The Historic Summerville Depot was the site of the recent “Conversations with Bobby Lee and Bob” hosted by the Chattooga County Historical Society on July 10th. The program featured Robert S. Baker, author of the Bible on County History, “Chattooga County: The Story of a County and Its People” and Bobby Lee Cook, one of the best known figures from Chattooga County. The program was moderated by Gene McGinnis, president of the Historical Society. Baker and Cook carry fond memories of people born in the 19th century. They shared with the audience some of those memories from the past eight decades of Chattooga County history. Baker and Cook both remember a time when our county was full of farmers and when those farmers came to town on Saturdays. Baker has heard stories of the Saturday traffic jams and how not a single parking spot could be found on Commerce Street and all the back roads were packed with merchandise-stocked wagons.
Cook has obtained international fame as a lawyer and is commonly thought of as one of the best criminal lawyers in the world. He is easily Chattooga’s most widely known native son. Cook was born in Chattoogaville at the family home on February 12, 1927. Cook recalled beginning school at the age of 5 at Lyerly Elementary School. His family ran a store in Chattoogaville that “sold everything a farmer needed” which largely eliminated the need for traveling into the “big town of Lyerly.”
Bobby attended Lyerly School until his junior year in high school when he transferred to Gordon Military College, where he would later graduate from in 1942. Cook hop, skipped and jumped around colleges starting at the University of Georgia, then Vanderbilt University before joining the Navy where he served as a medical corpsman for two years.The two years ended Cook’s desire to be a physician and lead him to concentrate on becoming a lawyer. When asked if there was a particular reason or influence that directed Cook toward law, he stated simply, “Judge Clovis Rivers. He was a remarkable man. He read books written in Greek and Latin and he never wore a tie.”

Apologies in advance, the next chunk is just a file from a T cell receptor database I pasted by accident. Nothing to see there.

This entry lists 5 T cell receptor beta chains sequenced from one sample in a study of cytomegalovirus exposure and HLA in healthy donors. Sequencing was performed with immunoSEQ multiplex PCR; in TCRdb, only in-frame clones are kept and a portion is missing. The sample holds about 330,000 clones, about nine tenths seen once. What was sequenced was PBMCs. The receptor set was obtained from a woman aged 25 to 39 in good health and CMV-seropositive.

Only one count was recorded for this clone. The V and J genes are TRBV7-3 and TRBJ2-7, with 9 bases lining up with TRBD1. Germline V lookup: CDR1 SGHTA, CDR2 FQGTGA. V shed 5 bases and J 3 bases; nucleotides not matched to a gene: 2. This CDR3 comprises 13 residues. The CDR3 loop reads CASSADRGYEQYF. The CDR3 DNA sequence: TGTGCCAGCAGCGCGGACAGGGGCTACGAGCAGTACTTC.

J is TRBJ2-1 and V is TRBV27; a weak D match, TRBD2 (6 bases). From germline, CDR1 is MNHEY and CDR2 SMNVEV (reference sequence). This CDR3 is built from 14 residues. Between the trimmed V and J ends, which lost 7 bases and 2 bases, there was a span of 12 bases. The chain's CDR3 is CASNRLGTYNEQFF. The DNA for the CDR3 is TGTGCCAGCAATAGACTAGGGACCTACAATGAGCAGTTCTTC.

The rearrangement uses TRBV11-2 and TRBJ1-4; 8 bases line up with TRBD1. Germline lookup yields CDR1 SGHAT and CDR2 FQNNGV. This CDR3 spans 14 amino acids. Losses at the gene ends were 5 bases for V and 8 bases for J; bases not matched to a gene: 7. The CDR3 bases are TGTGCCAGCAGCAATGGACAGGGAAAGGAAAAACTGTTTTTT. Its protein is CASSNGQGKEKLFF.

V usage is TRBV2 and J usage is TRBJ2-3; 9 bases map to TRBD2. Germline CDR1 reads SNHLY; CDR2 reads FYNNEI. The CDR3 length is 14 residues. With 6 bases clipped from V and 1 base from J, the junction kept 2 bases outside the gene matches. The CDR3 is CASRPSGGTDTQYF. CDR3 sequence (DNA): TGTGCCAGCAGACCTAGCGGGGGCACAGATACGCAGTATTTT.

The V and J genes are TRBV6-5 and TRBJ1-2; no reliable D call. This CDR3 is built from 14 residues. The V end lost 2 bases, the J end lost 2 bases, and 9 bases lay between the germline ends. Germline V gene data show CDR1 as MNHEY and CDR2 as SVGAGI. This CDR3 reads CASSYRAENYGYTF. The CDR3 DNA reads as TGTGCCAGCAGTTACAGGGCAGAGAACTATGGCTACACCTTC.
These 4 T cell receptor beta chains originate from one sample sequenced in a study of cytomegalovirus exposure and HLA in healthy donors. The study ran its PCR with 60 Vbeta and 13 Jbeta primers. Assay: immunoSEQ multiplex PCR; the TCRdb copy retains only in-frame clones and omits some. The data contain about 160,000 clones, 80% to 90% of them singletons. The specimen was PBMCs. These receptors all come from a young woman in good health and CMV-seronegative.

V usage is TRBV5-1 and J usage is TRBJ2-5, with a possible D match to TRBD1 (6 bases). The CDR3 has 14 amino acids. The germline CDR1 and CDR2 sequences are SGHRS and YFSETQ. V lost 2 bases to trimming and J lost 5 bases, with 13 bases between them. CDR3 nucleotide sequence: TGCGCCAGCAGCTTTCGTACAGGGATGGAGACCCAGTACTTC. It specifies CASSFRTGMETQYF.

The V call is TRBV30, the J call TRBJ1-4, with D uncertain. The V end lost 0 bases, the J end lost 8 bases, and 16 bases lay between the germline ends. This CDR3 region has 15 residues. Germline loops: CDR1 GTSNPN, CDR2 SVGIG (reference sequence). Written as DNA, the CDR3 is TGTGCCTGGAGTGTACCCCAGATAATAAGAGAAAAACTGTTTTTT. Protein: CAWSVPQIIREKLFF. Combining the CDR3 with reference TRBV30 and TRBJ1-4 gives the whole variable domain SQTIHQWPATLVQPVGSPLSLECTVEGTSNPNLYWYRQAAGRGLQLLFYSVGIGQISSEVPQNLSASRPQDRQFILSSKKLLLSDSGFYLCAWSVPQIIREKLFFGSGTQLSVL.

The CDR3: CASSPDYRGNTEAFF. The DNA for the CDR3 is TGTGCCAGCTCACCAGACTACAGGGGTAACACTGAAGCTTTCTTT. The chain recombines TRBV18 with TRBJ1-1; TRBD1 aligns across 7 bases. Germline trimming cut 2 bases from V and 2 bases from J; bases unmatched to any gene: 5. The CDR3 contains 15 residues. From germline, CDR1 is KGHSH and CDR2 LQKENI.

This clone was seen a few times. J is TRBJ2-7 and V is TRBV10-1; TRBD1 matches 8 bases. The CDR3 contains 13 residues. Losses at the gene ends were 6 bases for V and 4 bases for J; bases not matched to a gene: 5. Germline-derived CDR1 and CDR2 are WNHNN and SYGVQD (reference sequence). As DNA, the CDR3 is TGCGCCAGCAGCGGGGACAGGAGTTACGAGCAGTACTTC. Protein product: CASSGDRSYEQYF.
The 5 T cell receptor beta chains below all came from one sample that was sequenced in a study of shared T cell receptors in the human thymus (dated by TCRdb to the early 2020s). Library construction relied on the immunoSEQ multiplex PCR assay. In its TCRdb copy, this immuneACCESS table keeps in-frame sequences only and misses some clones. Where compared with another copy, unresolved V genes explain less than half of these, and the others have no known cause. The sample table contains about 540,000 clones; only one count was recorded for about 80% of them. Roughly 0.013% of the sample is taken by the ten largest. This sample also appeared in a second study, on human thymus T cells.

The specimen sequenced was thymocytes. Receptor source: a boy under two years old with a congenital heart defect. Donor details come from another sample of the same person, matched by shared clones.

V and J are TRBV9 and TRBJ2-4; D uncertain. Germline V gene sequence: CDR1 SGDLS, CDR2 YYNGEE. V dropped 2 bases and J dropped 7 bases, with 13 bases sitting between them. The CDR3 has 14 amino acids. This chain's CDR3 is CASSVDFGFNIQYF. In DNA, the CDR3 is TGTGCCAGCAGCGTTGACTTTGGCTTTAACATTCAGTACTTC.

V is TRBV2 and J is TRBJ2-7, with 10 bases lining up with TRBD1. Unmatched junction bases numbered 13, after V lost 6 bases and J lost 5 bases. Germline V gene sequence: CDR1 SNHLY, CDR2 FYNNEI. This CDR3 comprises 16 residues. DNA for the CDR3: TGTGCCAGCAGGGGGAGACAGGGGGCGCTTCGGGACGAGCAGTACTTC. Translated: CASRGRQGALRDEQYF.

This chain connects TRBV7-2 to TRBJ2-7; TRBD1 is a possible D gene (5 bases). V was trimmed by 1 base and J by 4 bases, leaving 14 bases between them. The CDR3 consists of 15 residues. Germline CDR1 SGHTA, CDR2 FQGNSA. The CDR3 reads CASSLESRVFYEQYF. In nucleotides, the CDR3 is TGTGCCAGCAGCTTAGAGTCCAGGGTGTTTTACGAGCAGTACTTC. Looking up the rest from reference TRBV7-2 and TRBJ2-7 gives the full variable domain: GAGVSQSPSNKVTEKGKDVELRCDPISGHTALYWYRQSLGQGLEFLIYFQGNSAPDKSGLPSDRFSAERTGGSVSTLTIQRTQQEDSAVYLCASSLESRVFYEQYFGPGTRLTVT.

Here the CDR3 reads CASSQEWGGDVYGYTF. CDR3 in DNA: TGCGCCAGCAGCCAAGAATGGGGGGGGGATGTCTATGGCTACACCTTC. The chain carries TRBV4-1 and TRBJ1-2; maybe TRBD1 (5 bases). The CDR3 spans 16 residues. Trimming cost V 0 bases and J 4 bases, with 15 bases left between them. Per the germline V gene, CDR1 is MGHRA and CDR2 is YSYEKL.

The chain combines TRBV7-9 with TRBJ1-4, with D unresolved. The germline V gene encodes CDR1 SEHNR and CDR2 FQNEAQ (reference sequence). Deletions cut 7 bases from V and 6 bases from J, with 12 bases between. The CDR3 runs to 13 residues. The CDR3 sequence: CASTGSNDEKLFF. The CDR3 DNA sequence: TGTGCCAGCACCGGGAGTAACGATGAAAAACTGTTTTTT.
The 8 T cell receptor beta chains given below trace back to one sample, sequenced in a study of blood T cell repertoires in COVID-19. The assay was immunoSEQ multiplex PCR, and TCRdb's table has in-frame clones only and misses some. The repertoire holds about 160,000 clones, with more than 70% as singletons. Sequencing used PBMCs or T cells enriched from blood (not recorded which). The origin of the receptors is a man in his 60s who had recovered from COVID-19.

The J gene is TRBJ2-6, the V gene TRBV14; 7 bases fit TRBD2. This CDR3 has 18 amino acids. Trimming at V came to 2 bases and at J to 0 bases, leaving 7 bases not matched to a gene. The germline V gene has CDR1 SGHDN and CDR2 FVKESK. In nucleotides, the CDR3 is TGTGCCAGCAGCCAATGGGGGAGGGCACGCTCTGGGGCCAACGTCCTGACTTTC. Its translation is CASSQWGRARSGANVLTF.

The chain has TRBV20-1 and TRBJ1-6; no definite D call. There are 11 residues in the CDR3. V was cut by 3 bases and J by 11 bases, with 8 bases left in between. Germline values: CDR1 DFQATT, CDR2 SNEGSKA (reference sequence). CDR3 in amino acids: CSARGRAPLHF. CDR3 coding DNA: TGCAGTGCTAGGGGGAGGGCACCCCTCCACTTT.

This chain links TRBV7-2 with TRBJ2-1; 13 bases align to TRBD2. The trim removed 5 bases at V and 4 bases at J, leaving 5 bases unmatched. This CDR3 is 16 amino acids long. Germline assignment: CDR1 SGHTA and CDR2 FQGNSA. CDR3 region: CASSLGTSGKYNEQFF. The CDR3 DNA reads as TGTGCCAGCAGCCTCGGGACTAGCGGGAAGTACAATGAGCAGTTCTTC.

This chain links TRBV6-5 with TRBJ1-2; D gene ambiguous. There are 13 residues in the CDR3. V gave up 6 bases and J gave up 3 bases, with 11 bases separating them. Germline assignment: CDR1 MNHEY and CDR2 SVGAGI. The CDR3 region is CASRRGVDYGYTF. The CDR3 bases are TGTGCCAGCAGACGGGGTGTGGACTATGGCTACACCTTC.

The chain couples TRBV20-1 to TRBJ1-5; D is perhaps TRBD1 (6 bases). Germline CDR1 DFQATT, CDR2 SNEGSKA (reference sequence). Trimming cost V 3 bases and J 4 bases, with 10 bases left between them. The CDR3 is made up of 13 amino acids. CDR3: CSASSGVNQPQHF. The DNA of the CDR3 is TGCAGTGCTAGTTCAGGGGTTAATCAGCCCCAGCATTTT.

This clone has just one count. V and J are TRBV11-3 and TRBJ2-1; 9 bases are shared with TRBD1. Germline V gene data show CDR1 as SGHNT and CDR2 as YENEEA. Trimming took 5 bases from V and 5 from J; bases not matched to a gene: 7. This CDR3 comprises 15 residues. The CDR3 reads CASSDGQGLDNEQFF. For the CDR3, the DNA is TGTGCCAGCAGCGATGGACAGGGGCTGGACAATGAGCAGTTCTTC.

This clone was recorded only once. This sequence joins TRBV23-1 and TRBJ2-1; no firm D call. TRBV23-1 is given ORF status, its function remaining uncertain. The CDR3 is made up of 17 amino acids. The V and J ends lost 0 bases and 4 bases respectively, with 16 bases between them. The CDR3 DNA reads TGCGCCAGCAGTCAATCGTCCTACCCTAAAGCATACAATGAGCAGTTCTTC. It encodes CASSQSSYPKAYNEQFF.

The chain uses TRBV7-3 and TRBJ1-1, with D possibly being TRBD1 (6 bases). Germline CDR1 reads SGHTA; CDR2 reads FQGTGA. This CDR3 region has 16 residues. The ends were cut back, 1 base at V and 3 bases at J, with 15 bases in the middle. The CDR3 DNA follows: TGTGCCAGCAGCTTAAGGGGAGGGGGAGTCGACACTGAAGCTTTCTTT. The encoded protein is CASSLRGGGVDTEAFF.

Judge Clovis Dempsey Rivers was the son of Civil War hero, Captain John Welsey Rivers, who was the first white male born in what would later become Chattooga County (John Wesley Rivers was born in 1834, the County was formed in 1838). Judge Rivers served Summerville as Mayor six times and as a Judge for both the County Court and and City Court.
Cook passed the Georgia Bar Exam in 1949 and immediately opened his practice in Summerville. It is a noteworthy fact to mention that Cook never actually completed his law degree from Vanderbilt but passed the Bar Exam on his first attempt. His first law office was located upstairs over McGinnis Drug Co. and Cook still recalls the $500 he had to borrow from the bank to purchase the office. Cook said that once a big shot lawyer in New York inquired as to why he practiced in Summerville. Cook reminded him that, in Summerville, he read the same books that were read in New York City. Cook then proceeded to win the case. Mr. Cook has now tried cases in over 37 states and three countries proving that, when your services are as great as Bobby Lee’s, the clients will come to you.